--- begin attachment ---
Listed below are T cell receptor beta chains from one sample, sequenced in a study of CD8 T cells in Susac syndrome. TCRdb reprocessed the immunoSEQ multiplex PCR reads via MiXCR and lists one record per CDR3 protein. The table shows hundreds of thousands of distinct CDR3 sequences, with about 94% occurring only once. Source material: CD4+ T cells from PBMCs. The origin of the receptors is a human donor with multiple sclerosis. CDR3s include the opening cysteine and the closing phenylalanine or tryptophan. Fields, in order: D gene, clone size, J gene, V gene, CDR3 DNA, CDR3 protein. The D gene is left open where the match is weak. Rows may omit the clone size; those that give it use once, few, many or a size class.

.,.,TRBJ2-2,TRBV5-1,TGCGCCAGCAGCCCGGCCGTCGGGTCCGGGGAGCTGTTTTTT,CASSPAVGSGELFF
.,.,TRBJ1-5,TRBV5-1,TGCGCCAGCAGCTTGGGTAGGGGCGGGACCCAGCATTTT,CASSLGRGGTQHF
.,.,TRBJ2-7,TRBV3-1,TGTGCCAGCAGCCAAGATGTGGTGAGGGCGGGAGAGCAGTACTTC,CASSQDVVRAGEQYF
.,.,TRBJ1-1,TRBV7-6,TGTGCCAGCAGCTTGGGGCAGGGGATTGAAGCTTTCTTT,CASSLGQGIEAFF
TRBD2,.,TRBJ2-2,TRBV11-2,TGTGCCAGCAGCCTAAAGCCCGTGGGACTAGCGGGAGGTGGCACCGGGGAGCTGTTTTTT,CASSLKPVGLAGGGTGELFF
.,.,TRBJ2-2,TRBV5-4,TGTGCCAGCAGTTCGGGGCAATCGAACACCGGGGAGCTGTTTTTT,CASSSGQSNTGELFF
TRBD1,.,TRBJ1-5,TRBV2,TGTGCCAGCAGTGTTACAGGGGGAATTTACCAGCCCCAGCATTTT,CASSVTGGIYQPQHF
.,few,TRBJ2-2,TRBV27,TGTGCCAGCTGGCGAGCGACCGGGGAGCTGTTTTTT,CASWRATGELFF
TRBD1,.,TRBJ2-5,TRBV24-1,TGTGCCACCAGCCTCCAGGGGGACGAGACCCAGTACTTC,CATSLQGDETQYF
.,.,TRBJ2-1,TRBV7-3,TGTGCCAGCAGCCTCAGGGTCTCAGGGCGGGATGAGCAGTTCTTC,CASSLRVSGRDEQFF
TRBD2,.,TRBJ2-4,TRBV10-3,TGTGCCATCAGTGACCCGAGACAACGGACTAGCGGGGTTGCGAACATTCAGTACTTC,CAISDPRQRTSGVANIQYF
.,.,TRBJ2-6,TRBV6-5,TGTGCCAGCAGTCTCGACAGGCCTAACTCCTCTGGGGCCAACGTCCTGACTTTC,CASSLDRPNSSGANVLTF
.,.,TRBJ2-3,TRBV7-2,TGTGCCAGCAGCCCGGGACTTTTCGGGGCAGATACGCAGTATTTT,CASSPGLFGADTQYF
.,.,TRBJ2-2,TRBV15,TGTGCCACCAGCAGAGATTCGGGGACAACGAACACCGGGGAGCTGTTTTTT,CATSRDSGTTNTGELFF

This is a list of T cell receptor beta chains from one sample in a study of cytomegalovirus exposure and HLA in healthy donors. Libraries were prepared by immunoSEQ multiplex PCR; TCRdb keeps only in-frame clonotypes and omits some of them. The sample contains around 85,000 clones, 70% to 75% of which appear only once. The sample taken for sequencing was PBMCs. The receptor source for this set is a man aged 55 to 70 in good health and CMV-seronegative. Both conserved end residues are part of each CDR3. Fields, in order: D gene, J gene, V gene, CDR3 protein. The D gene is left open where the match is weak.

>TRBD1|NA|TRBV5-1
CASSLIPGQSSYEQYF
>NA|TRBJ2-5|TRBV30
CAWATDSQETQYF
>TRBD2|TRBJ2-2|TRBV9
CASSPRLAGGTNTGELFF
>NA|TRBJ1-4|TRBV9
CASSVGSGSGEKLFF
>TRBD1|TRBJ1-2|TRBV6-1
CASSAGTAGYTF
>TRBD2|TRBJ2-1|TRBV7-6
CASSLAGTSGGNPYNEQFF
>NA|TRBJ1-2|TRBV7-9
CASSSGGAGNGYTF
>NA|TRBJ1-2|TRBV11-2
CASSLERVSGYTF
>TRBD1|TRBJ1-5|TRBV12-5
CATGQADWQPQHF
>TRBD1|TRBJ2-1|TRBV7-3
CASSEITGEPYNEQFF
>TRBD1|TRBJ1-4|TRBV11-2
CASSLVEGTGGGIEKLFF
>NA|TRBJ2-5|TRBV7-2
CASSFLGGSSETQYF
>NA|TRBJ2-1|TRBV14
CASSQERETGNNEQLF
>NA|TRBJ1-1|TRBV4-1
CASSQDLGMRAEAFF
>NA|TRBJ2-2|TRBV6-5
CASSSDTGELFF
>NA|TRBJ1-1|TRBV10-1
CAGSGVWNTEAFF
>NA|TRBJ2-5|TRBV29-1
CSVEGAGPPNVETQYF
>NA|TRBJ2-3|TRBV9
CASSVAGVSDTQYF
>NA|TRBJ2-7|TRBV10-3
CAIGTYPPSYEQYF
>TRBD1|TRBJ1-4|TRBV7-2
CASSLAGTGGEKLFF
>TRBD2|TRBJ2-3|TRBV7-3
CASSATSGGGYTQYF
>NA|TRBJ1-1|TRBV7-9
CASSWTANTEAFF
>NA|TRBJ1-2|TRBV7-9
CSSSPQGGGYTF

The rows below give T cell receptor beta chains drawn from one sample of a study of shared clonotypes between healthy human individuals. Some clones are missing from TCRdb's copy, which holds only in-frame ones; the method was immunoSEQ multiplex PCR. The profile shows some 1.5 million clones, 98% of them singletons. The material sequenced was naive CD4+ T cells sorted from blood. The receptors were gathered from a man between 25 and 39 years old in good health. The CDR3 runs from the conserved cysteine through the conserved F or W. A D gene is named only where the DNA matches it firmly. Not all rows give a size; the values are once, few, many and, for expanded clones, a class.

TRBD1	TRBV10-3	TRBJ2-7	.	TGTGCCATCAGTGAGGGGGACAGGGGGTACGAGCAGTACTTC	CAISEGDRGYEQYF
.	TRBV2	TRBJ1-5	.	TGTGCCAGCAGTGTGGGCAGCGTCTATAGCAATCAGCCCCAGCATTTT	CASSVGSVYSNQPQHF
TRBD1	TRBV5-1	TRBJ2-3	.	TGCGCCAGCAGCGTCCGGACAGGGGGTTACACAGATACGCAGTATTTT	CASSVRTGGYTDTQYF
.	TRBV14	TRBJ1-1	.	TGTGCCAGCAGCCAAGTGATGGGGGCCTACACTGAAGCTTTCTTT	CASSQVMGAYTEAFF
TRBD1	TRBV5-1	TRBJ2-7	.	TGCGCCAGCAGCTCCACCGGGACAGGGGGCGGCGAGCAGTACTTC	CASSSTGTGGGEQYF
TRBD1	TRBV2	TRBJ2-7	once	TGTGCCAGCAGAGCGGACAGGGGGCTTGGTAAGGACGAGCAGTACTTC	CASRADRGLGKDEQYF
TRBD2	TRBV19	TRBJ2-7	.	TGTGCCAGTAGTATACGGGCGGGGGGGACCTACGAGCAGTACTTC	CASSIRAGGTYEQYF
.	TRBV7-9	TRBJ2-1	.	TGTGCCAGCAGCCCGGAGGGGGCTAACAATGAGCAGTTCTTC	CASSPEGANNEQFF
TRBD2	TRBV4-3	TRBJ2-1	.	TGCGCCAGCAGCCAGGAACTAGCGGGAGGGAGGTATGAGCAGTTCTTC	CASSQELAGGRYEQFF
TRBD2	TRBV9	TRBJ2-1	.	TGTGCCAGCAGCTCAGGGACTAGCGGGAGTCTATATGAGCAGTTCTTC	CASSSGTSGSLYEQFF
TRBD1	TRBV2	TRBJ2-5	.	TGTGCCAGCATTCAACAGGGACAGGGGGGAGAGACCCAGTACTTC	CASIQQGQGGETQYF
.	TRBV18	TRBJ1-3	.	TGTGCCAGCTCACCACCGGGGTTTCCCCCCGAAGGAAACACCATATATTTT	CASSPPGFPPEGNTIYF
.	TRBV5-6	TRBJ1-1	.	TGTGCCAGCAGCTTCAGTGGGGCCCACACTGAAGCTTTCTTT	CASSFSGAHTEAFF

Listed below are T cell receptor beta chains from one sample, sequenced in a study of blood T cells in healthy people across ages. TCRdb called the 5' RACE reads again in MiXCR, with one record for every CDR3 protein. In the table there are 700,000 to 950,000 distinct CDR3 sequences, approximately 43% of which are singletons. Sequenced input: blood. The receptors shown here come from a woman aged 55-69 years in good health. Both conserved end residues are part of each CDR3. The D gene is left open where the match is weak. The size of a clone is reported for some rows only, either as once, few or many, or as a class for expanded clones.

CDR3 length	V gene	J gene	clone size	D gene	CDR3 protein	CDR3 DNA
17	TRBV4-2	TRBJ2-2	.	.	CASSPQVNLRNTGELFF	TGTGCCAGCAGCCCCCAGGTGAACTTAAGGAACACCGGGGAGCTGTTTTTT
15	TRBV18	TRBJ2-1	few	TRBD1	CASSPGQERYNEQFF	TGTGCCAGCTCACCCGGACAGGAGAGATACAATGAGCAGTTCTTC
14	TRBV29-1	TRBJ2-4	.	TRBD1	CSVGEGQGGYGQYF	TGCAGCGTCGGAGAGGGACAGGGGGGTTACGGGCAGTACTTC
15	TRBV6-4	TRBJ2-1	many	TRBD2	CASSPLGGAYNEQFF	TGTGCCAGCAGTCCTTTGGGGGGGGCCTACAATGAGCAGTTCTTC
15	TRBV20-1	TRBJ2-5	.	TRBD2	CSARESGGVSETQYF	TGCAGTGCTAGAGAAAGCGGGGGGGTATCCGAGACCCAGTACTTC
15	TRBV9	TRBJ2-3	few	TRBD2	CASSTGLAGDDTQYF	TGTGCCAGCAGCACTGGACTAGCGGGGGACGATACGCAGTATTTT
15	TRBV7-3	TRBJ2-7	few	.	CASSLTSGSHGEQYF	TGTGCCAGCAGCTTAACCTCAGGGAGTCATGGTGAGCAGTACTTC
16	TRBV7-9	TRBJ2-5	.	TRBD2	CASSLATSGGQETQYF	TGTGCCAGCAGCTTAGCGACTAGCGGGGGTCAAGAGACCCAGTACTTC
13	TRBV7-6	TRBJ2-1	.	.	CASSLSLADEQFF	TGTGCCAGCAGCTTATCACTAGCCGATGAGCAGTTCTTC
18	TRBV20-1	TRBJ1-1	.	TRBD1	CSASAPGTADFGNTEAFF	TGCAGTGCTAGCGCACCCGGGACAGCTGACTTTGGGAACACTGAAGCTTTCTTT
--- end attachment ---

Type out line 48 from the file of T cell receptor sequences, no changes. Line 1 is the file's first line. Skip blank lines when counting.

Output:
CAGSGVWNTEAFF